Dark and Milk by Janet Gogerty


I’ve had this book on my Kindle for a number of weeks now, after downloading it as part of Aiding Indie Authors (if you like reading, it’s well worth checking out that group, by the way). To be honest, I was reluctant to start it. I’m not sure why. I have read many of Gogerty‘s stories on the blog Bookshop Bistro, so I already knew I enjoy her style. Perhaps my reluctance stemmed from my lack of energy for a collection of short stories, but perhaps it was something else – I really don’t know. Whatever the reason was, it was stupid reason! It was stupid, because once I started, I quickly realised that I was going to fall in love with many of these stories!

As far as I can tell, there is no linking theme or over-arching commentary in this collection of tales. It’s just a collection of stories – but a big collection. You definitely get bang for your buck with Dark and Milk. The stories vary, as is to be expected, and I enjoyed some more than others but I have to say that there wasn’t a single story that I didn’t enjoy at all. In fact, more often than not, I was left gasping with dismay to discover that a particular story had ended, that I wouldn’t be getting any more of that particular tale or those specific characters. In this respect, I would say that some of the stories seemed almost unfinished and there were a great number of them that I would like to see expanded in to full-length novels…one day, perhaps?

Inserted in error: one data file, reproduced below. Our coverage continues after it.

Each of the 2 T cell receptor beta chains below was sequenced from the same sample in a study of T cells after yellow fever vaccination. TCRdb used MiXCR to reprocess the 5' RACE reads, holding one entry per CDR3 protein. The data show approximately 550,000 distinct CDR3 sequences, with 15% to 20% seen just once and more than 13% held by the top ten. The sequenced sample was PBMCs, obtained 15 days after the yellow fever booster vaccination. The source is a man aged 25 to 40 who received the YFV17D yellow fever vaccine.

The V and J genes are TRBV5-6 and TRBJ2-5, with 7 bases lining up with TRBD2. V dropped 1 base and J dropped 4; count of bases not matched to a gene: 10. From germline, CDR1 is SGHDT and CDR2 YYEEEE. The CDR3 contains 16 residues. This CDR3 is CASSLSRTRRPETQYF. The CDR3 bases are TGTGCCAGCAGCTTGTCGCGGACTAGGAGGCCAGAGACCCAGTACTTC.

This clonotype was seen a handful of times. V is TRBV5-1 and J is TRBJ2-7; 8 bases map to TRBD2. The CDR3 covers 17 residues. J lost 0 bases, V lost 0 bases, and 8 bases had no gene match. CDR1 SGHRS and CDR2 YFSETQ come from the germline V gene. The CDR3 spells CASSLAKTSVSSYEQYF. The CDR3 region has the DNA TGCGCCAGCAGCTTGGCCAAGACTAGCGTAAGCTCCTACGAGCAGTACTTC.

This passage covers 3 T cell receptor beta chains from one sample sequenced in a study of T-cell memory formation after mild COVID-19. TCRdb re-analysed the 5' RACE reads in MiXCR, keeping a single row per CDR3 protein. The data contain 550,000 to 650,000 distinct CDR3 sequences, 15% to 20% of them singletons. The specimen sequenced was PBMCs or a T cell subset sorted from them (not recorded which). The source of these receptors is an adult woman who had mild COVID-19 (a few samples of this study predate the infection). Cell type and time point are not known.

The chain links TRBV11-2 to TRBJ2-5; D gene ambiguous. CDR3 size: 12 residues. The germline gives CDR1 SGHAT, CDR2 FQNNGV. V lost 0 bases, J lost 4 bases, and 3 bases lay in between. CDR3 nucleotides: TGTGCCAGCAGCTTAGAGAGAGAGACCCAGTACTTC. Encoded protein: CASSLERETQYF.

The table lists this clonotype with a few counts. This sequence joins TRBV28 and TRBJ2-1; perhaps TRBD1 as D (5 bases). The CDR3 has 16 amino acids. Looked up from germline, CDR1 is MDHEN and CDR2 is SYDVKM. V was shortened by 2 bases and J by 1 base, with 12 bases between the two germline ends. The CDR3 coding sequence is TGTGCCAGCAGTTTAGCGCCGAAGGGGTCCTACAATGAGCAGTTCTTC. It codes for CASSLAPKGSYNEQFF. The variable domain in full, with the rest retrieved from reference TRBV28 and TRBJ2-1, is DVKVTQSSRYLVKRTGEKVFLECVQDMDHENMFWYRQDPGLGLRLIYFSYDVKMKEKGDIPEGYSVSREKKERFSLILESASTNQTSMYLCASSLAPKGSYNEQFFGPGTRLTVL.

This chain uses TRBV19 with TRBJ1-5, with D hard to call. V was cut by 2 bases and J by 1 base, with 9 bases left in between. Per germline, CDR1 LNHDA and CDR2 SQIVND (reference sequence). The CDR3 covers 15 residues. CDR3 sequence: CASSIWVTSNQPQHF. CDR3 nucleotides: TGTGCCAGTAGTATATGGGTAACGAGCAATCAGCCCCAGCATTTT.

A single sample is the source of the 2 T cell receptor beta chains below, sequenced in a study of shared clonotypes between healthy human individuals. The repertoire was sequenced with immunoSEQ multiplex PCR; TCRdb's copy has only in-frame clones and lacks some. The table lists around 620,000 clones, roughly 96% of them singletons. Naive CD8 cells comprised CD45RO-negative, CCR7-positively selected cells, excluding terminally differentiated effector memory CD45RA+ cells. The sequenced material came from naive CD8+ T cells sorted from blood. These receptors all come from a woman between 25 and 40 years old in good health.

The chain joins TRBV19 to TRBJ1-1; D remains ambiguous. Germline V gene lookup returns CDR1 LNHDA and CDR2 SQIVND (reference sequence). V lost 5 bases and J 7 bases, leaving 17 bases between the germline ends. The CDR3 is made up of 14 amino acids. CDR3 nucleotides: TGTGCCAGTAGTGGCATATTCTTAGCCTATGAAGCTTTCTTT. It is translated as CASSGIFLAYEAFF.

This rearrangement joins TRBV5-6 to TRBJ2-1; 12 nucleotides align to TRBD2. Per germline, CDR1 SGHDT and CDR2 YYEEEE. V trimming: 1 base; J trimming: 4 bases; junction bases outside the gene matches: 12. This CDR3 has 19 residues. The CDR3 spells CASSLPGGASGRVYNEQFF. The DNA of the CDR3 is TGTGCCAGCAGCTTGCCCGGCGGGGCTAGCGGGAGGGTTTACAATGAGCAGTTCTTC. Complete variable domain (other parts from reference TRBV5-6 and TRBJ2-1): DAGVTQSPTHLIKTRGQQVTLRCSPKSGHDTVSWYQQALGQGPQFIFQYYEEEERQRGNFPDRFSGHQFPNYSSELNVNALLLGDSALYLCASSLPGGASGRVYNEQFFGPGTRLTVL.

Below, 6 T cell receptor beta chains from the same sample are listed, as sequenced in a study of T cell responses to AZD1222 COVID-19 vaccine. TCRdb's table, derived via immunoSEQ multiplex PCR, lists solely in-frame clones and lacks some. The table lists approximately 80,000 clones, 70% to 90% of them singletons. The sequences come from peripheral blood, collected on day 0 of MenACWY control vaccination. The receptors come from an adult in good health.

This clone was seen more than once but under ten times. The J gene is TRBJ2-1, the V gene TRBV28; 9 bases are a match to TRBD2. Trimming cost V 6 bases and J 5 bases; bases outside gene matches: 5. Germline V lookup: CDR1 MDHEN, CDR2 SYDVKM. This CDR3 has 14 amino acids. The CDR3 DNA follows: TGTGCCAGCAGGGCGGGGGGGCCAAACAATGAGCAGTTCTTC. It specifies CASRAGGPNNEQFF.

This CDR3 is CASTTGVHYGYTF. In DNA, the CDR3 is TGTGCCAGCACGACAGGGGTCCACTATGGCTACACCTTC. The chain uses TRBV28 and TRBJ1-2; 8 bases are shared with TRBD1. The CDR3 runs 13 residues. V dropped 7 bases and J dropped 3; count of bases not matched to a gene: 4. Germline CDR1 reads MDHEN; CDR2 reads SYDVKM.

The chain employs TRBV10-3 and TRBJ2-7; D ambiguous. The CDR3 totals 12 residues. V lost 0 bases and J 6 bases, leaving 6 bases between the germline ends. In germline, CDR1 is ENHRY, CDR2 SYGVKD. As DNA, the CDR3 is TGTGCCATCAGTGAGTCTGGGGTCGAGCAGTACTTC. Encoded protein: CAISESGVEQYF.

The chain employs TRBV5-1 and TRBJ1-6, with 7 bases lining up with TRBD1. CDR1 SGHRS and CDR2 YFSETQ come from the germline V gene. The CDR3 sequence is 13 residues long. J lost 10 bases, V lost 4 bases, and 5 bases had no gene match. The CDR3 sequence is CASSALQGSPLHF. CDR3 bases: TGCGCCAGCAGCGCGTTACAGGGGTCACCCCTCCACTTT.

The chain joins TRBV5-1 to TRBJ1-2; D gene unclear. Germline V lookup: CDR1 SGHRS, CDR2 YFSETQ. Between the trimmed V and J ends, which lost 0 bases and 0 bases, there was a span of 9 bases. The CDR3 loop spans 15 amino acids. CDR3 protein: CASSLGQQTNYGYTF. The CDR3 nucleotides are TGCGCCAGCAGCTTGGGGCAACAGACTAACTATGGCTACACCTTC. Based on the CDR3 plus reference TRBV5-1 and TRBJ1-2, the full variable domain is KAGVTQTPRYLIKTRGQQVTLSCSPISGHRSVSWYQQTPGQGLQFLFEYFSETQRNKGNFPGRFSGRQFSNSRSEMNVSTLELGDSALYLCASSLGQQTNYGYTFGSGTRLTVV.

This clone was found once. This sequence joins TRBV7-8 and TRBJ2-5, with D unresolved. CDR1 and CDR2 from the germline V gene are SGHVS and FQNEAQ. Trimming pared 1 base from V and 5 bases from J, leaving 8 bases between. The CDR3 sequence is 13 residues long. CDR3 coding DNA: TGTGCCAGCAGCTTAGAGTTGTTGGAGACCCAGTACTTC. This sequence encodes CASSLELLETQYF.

Radio Waves was one of my absolute favourites in this book, it has a great twist that I wasn’t expecting. Janus left me intrigued and got my brain whirring. Guardian Angel is powerful and dark enough to leave me feeling shocked and little uncomfortable (in a good way, of course). Waiting Room left me wanting more, and I loved Forty Days, the modern-day retelling of Noah and his ark. Cinderella was great too. There are many other stories in this book that are worthy of attention.

I hate giving purely positive reviews. They seem sycophant and false somehow but truthfully, I am in awe of Janet Gogerty’s story-telling abilities. To be able to come up with such different and varied yet engaging tales is a talent, and her ability to tie it all up into an entertaining collection of stories is something to behold. You should read this collection of stories because, quite simply, they are brilliant and entertaining – and whilst you’re doing that, I’m going to download some of her other books!

“Nature is stranger than anything scientists can ever invent.”


  1. I wasn’t going to respond and then I saw it involved Chocolate. 😀 They say that short stories are dead but I write one a week on my Facebook author page and blog. (No, it’s not just procrastinating from proof-reading my next novel- OK. Maybe it is.)
    Thanks for the review Riley. I’m going to check this out. The Bookshop Bistro also looks interesting. I love how authors are so supportive to others in the same boat. I hope Aiding Indie Authors goes from strength to strength.

    1. Nah, I don’t think short stories are dead. I think they are great for when you’ve got a quick five minutes and want a shot of entertainment! Also, short stories are often cleverer than novels – it’s hard to squeeze that much into so little words and to manage to get the reader to feel something. Your stories are great for that.

      Bookshop Bistro is great. You can submit content too, and link it back to your own blog.

  2. Thanks for the great review. You are right there is no theme, just dark and light, although the stories roughly follow the calendar and end at Christmas. I agree I hate to leave my characters behind. ‘Brief Encounters of the Third Kind’ started out as a short story. In my second anthology ‘Hallows and Heretics’ you will find interspersed with other stories the ‘Hambourne Chronicles’ – stand alone stories that follow the same characters. Ps Voinks, do send your stories to Bookshop Bistro.

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